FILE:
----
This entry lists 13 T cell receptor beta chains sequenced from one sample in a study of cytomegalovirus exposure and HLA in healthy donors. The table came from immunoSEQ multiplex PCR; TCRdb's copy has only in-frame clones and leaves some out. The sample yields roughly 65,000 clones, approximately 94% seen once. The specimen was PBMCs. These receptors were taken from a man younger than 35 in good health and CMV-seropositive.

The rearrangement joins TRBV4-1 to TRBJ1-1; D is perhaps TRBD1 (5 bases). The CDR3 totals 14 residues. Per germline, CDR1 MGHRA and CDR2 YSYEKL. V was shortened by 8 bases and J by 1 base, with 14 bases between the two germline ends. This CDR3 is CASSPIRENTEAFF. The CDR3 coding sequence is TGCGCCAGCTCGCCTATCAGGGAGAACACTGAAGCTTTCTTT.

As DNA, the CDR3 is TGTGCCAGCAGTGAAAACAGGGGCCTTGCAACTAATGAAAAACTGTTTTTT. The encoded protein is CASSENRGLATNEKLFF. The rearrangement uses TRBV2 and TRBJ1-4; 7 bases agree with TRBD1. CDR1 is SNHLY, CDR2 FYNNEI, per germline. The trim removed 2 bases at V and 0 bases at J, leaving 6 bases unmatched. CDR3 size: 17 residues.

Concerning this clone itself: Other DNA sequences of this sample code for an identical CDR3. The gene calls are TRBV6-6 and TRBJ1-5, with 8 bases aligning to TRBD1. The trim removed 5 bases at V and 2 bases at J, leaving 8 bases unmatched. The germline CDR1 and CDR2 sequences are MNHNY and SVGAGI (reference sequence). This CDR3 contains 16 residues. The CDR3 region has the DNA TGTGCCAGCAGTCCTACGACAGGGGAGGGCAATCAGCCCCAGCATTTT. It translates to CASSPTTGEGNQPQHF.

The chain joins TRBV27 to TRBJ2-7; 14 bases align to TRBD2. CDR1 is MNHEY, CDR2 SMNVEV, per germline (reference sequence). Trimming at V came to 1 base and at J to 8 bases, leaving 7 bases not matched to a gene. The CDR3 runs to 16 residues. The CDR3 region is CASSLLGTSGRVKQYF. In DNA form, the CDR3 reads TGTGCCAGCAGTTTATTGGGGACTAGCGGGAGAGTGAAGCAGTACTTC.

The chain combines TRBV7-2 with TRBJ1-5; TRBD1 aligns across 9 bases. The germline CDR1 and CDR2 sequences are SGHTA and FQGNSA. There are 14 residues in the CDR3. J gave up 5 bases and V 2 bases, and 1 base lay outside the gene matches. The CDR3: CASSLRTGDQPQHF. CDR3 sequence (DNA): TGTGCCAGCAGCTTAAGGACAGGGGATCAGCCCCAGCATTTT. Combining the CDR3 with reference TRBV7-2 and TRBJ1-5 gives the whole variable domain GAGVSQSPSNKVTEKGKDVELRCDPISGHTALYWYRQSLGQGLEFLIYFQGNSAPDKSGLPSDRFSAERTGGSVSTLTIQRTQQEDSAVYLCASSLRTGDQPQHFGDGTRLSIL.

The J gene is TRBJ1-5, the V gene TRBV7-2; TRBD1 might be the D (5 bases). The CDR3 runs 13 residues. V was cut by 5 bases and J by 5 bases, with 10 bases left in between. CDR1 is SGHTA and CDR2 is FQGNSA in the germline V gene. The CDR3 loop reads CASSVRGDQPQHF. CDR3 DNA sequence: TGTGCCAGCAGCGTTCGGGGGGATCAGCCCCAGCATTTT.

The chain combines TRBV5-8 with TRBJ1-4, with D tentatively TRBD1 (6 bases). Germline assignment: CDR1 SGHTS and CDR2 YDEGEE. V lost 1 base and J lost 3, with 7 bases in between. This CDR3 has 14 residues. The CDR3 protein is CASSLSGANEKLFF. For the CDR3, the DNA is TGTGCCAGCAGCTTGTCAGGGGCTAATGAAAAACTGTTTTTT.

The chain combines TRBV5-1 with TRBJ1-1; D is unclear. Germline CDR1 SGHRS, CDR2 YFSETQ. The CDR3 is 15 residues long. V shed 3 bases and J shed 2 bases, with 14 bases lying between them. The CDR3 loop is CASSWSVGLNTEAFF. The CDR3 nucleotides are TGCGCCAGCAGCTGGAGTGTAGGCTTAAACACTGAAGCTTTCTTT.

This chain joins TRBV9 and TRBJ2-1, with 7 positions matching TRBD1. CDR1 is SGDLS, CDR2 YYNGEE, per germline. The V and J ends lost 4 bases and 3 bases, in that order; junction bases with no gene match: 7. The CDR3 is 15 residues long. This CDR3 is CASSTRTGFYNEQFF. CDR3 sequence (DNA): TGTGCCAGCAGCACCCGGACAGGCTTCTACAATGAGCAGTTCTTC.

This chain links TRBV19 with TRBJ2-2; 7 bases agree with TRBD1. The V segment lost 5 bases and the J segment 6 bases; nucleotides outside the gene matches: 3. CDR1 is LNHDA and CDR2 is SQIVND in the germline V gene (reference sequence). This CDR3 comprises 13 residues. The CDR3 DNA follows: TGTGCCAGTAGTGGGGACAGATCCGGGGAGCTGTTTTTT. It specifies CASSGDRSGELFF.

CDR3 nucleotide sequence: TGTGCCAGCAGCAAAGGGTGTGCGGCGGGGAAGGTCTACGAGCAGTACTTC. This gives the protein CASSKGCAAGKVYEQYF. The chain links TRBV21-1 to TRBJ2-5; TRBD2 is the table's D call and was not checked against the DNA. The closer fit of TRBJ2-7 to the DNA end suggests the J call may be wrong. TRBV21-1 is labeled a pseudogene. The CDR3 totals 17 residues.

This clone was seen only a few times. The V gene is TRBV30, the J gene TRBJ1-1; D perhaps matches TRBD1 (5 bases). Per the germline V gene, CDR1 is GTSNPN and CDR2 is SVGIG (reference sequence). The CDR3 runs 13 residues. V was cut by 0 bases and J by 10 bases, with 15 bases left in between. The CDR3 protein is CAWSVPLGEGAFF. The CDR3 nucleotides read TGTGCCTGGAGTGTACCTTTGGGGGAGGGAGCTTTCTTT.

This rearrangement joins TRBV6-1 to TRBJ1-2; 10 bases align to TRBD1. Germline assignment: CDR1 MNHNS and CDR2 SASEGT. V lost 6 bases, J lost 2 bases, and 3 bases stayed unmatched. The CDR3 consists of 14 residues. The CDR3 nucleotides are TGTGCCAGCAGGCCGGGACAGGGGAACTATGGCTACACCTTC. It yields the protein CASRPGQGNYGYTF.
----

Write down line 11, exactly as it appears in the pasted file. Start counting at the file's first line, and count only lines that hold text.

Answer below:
This chain links TRBV19 with TRBJ2-2; 7 bases agree with TRBD1. The V segment lost 5 bases and the J segment 6 bases; nucleotides outside the gene matches: 3. CDR1 is LNHDA and CDR2 is SQIVND in the germline V gene (reference sequence). This CDR3 comprises 13 residues. The CDR3 DNA follows: TGTGCCAGTAGTGGGGACAGATCCGGGGAGCTGTTTTTT. It specifies CASSGDRSGELFF.